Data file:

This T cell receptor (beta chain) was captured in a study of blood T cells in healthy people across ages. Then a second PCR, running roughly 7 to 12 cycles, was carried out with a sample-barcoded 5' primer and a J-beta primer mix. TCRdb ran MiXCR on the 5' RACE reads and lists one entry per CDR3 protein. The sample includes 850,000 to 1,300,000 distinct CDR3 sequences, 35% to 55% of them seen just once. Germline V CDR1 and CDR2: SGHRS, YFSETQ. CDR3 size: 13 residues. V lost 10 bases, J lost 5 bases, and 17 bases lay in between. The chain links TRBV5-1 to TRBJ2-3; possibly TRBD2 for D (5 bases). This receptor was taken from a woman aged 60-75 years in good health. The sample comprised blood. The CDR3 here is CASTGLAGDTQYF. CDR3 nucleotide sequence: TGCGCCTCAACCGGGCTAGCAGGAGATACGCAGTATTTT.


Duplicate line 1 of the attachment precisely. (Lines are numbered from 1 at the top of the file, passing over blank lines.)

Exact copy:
This T cell receptor (beta chain) was captured in a study of blood T cells in healthy people across ages. Then a second PCR, running roughly 7 to 12 cycles, was carried out with a sample-barcoded 5' primer and a J-beta primer mix. TCRdb ran MiXCR on the 5' RACE reads and lists one entry per CDR3 protein. The sample includes 850,000 to 1,300,000 distinct CDR3 sequences, 35% to 55% of them seen just once. Germline V CDR1 and CDR2: SGHRS, YFSETQ. CDR3 size: 13 residues. V lost 10 bases, J lost 5 bases, and 17 bases lay in between. The chain links TRBV5-1 to TRBJ2-3; possibly TRBD2 for D (5 bases). This receptor was taken from a woman aged 60-75 years in good health. The sample comprised blood. The CDR3 here is CASTGLAGDTQYF. CDR3 nucleotide sequence: TGCGCCTCAACCGGGCTAGCAGGAGATACGCAGTATTTT.